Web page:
Lowest turnout since 2008 for HK Tiananmen vigil

Tens of thousands of people taking part in a candle-light vigil to mark the 28th anniversary of the Tiananmen crackdown. Student unions continued their boycott of the vigil, saying its message is increasingly irrelevant to Hong Kong.
Tens of thousands of people taking part in a candle-light vigil to mark the 28th anniversary of the Tiananmen crackdown. Student unions continued their boycott of the vigil, saying its message is increasingly irrelevant to Hong Kong.PHOTO: REUTERS

HONG KONG • Tens of thousands gathered at a candle-lit vigil in Hong Kong last night to mark 28 years since the June 4 Tiananmen Square crackdown, but the annual event is struggling for support among younger generations.

The vigil at Victoria Park, organised by an umbrella group of veteran democracy activists, demands justice for the victims of the crackdown and also pushes for the democratisation of China.

The organisers said 110,000 people attended the event, the lowest turnout since 2008. For the third year running, student unions continued their boycott of the vigil, saying its message is increasingly irrelevant to Hong Kong.

Younger generations tend to see themselves as distant from mainland China, with some calling for more autonomy or even independence for Hong Kong after mass rallies for political reform in 2014 failed to win concessions.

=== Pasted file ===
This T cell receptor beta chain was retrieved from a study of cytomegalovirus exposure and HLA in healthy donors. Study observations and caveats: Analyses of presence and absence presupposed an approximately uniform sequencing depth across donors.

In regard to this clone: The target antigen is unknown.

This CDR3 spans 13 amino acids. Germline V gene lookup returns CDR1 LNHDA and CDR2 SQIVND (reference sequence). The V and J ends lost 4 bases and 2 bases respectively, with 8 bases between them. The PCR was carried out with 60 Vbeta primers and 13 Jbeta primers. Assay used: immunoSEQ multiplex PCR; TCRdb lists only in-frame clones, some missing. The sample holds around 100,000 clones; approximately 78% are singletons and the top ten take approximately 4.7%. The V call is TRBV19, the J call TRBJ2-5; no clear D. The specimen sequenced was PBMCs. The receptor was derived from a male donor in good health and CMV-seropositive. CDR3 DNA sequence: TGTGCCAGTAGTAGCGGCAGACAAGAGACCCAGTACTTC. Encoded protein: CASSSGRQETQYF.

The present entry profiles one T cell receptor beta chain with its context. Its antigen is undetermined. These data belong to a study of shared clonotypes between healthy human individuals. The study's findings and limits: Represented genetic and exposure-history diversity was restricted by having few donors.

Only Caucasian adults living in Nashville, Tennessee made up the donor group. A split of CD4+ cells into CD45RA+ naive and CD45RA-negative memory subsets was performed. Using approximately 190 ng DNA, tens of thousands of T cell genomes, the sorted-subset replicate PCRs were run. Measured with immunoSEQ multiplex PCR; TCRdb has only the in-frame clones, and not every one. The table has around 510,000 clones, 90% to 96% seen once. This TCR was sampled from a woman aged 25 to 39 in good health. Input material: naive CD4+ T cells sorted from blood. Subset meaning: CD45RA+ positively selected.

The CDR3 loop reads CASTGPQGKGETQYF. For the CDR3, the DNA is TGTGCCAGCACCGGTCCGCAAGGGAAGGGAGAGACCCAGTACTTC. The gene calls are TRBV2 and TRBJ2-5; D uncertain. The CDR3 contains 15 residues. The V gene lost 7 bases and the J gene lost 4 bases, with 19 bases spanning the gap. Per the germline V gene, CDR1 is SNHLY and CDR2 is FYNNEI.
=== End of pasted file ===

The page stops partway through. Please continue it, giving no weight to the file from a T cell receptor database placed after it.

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This year's events are especially politically charged, coming just a month before an expected visit of President Xi Jinping to mark 20 years since Hong Kong was handed back to China.

"When Xi Jinping comes, he'll know the people of Hong Kong have not forgotten," said Mr Lee Cheuk Yan, a veteran democracy activist and an organiser of the annual candle-light vigil.

A Taiwanese flag was hoisted among some participants last night, reported Hong Kong Free Press on its website. Taiwanese President Tsai Ing-wen yesterday wrote on Facebook that the Tiananmen demonstrators inspired a whole generation.

She said that the biggest gap between Taiwan and China is democracy and freedom, needling Beijing at a time when relations between the two sides are at a low point.

Millions of users of China's social media platform Weibo were blocked from posting pictures or videos in what appeared to be a move to suppress any discussion of the Tiananmen Incident, reported Sunday Morning Post.

On Friday, Chinese Foreign Ministry spokesman Hua Chunying said China had long ago reached a conclusion about June 4.

"I hope you can pay more attention to the positive changes happening in all levels of Chinese society," she said without elaborating.

AGENCE FRANCE-PRESSE, REUTERS

A version of this article appeared in the print edition of The Straits Times on June 05, 2017, with the headline 'Lowest turnout since 2008 for HK Tiananmen vigil'. Print Edition | Subscribe